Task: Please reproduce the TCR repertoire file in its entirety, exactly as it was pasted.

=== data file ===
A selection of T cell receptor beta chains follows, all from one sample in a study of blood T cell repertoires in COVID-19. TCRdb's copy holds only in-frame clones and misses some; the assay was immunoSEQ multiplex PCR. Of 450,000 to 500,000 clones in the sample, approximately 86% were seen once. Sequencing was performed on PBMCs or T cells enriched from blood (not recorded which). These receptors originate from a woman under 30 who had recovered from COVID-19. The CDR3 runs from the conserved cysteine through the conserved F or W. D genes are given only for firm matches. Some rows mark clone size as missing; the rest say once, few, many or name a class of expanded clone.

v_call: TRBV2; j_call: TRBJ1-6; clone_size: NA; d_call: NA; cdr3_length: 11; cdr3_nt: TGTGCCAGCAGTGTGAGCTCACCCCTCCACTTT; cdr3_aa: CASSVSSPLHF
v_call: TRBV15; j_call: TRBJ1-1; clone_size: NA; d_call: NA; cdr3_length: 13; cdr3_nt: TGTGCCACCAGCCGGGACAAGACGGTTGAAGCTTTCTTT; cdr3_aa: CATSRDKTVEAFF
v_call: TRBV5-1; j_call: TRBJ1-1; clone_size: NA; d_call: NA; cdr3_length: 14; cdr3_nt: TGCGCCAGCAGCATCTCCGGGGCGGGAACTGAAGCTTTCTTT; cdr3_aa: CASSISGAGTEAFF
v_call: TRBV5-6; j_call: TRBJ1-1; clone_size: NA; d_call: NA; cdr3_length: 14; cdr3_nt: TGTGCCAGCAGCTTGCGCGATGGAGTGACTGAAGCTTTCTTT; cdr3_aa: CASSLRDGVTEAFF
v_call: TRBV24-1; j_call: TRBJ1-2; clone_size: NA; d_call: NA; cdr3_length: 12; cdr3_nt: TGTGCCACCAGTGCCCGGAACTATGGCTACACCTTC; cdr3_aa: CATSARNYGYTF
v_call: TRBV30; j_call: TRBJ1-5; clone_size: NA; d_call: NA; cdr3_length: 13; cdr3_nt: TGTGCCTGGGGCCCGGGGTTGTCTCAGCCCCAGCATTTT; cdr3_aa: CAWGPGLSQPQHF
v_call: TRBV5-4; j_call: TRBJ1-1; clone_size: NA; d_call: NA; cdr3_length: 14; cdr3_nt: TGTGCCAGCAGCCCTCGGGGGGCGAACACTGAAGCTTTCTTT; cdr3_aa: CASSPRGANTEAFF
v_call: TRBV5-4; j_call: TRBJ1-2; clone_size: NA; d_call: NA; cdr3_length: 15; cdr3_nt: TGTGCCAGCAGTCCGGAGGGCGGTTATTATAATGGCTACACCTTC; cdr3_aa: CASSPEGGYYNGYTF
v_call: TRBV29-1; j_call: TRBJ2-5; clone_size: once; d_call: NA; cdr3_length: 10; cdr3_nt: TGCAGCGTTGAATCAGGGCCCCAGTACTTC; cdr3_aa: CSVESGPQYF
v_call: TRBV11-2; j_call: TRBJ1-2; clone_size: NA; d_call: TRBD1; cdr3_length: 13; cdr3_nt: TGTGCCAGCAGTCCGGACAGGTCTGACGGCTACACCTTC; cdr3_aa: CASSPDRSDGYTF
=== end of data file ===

A selection of T cell receptor beta chains follows, all from one sample in a study of blood T cell repertoires in COVID-19. TCRdb's copy holds only in-frame clones and misses some; the assay was immunoSEQ multiplex PCR. Of 450,000 to 500,000 clones in the sample, approximately 86% were seen once. Sequencing was performed on PBMCs or T cells enriched from blood (not recorded which). These receptors originate from a woman under 30 who had recovered from COVID-19. The CDR3 runs from the conserved cysteine through the conserved F or W. D genes are given only for firm matches. Some rows mark clone size as missing; the rest say once, few, many or name a class of expanded clone.

v_call: TRBV2; j_call: TRBJ1-6; clone_size: NA; d_call: NA; cdr3_length: 11; cdr3_nt: TGTGCCAGCAGTGTGAGCTCACCCCTCCACTTT; cdr3_aa: CASSVSSPLHF
v_call: TRBV15; j_call: TRBJ1-1; clone_size: NA; d_call: NA; cdr3_length: 13; cdr3_nt: TGTGCCACCAGCCGGGACAAGACGGTTGAAGCTTTCTTT; cdr3_aa: CATSRDKTVEAFF
v_call: TRBV5-1; j_call: TRBJ1-1; clone_size: NA; d_call: NA; cdr3_length: 14; cdr3_nt: TGCGCCAGCAGCATCTCCGGGGCGGGAACTGAAGCTTTCTTT; cdr3_aa: CASSISGAGTEAFF
v_call: TRBV5-6; j_call: TRBJ1-1; clone_size: NA; d_call: NA; cdr3_length: 14; cdr3_nt: TGTGCCAGCAGCTTGCGCGATGGAGTGACTGAAGCTTTCTTT; cdr3_aa: CASSLRDGVTEAFF
v_call: TRBV24-1; j_call: TRBJ1-2; clone_size: NA; d_call: NA; cdr3_length: 12; cdr3_nt: TGTGCCACCAGTGCCCGGAACTATGGCTACACCTTC; cdr3_aa: CATSARNYGYTF
v_call: TRBV30; j_call: TRBJ1-5; clone_size: NA; d_call: NA; cdr3_length: 13; cdr3_nt: TGTGCCTGGGGCCCGGGGTTGTCTCAGCCCCAGCATTTT; cdr3_aa: CAWGPGLSQPQHF
v_call: TRBV5-4; j_call: TRBJ1-1; clone_size: NA; d_call: NA; cdr3_length: 14; cdr3_nt: TGTGCCAGCAGCCCTCGGGGGGCGAACACTGAAGCTTTCTTT; cdr3_aa: CASSPRGANTEAFF
v_call: TRBV5-4; j_call: TRBJ1-2; clone_size: NA; d_call: NA; cdr3_length: 15; cdr3_nt: TGTGCCAGCAGTCCGGAGGGCGGTTATTATAATGGCTACACCTTC; cdr3_aa: CASSPEGGYYNGYTF
v_call: TRBV29-1; j_call: TRBJ2-5; clone_size: once; d_call: NA; cdr3_length: 10; cdr3_nt: TGCAGCGTTGAATCAGGGCCCCAGTACTTC; cdr3_aa: CSVESGPQYF
v_call: TRBV11-2; j_call: TRBJ1-2; clone_size: NA; d_call: TRBD1; cdr3_length: 13; cdr3_nt: TGTGCCAGCAGTCCGGACAGGTCTGACGGCTACACCTTC; cdr3_aa: CASSPDRSDGYTF